As the wife of a sculptor, when I became a ‘Friend of SSS’ back in 2003, I never imagined I would one day be managing one of their exhibitions. Having assisted Jonathan throughout the years with various deliveries, installations, stewarding, enquiries and admin, it was with a bit of trepidation that I accepted Henriette’s invitation for both of us to manage this exhibition. The clincher was that this would not be a stewarded event and, therefore, less admin to action before and during the event.
The Savill Garden, part of The Crown Estate and Windsor Great Park, invited SSS back to exhibit this year after a few years break. From the start it was going to be a different type of SSS Exhibition with their front of house Sales Desk taking care of all sales and enquiries.
Falling straight after the RHS Wisley Exhibition, it was surprising we had over 150 applications. At the SSS pre-selection meeting we narrowed the 150 applications down to 80 pieces, aiming to get each artist in with at least one piece. We presented the selection to The Savill Garden at a team meeting and pushed as many pieces and artists through as we could. In the end they selected 62 pieces representing 44 artists. Unfortunately a few artists were not selected by The Savill Garden team. The variety of sales reflects the success of the mix of media that were selected.
The good news is that The Savill Garden and The Crown Estate were so pleased with the exhibition and increased visitor numbers that they have invited us back for 2019. This time they plan to extend the exhibition to cover 2 months - Oct and Nov (dates to be confirmed) and increase the number of pieces on display to about 70.
The trail was designed by Mehran Ghahari over a course of four visits on some very hot days. She worked with the Savill Gardeners to create an exciting trail with the right balance and representation, and pieces sold from all areas of the garden and the Temperate House. We had very positive feedback from the Savill team, public and artists regarding the trail design, and this helped contribute to an overall successful exhibition.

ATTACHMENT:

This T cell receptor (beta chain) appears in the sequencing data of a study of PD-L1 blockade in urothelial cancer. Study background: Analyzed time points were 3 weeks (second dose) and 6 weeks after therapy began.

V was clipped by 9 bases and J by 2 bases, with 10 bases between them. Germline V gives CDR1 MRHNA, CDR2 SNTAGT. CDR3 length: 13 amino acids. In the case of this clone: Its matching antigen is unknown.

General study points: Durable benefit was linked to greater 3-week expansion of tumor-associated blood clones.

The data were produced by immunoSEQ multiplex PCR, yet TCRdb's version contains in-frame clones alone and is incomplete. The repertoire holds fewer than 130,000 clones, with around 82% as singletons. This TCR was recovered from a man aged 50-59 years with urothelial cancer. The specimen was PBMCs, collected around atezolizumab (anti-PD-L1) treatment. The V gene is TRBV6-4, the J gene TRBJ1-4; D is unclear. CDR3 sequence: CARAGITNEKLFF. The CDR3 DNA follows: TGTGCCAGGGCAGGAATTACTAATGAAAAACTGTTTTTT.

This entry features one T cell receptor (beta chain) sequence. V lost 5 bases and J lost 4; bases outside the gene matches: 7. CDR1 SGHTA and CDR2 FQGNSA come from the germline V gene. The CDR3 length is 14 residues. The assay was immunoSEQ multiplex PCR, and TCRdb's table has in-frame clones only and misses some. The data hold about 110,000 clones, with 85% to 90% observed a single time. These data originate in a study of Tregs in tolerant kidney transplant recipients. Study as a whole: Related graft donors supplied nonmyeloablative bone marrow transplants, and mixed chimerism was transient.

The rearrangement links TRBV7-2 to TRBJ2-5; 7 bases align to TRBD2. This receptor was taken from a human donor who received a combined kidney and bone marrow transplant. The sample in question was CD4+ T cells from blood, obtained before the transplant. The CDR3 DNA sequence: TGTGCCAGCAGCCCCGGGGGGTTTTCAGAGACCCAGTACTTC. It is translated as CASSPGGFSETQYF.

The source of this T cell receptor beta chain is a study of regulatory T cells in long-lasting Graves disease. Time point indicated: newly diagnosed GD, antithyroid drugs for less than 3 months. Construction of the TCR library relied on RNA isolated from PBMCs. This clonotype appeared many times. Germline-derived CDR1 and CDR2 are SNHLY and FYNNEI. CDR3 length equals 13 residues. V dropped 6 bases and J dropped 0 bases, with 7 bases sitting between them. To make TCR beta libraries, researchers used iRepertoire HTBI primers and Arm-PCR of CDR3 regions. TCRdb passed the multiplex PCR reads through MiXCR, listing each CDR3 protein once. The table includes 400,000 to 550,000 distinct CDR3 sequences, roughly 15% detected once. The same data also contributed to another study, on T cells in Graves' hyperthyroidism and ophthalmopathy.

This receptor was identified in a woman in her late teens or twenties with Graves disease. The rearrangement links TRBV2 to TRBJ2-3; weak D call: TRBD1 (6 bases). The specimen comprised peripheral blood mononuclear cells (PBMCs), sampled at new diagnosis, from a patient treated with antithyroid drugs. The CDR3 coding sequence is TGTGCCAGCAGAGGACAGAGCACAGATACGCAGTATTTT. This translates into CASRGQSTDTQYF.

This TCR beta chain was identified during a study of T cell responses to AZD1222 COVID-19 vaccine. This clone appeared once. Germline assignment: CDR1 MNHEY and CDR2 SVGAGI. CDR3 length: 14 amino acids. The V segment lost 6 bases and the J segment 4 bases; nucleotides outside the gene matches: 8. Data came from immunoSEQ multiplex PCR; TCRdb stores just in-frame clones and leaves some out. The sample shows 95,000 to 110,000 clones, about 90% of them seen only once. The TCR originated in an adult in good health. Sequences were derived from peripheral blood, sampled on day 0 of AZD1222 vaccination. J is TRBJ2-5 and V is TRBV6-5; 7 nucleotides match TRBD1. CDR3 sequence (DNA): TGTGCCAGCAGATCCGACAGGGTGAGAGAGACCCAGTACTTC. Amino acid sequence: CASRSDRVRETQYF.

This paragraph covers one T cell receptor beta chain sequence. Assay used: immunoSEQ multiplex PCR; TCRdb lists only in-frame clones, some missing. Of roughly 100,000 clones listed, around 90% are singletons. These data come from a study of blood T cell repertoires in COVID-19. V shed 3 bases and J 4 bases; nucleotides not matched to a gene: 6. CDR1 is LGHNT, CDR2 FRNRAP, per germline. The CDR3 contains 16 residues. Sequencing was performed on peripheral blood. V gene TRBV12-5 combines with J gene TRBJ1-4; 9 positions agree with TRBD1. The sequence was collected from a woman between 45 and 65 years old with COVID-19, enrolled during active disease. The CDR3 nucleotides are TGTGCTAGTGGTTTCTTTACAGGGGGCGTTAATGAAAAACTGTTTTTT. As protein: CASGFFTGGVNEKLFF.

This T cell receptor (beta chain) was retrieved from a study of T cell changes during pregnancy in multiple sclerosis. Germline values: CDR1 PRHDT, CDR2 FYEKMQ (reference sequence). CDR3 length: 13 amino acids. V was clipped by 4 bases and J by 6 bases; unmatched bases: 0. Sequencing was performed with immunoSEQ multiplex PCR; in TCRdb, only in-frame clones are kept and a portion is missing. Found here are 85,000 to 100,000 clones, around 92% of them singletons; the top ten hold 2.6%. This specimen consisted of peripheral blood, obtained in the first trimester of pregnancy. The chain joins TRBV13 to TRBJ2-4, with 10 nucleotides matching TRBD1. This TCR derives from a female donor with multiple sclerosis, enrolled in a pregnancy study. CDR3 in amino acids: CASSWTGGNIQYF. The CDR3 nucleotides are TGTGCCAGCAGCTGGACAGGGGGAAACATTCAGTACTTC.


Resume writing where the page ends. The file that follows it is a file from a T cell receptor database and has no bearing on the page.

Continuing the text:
As this was not a SSS stewarded event, all sales and enquiries were handled through The Savill Garden Sales Desk. Given that they
worked in different shifts and this was a new experience for them, they handled everything efficiently, including enquiries. They were briefed beforehand and were equipped with the Artist File and artist sheets and info, as well as SSS sales books, etc.
We pretty much sold something every day and the total number of sculptures sold was 58. Victoria Hunt managed to sell 14 Large Flower Trios! Sales were up significantly on the event a few years ago, as well as visitor numbers compared to same period last year and against the previous exhibition.
Looking at all the Instagram photos and social media, the visitors enjoyed the wonderful weather and the sculpture trail. We even had a secret Royal visit but I can’t say anymore (and no, she didn’t buy anything)!
In addition to the gardeners checking the sculptures and cleaning the bird mess, Nora Cook made regular visits and kept an eye on things. (Thanks Nora!)
Savill produced all the marketing materials, banners and trail brochure as well as the ‘interpretation labels’ that a number of people remarked on, positively. I even had one customer request if she could have the label for the piece she bought, as she liked the description. (Memo to those few who did not submit sculpture descriptions!) In total, just under 6000 maps were used during this exhibition.
Henriette van der Does ran a sculpture workshop for the Primary Times Competition Winner. Only one family was able to attend but the prize winners were extremely happy with their ghost sculpture.
A big thank you to Carol Orwin for helping to guide us through this experience and Lynda Lawrence who helped with the communications side.
The Savill Garden team was a joy to work with, enthusiastic, capable, helpful and looking forward to 2019’s exhibition.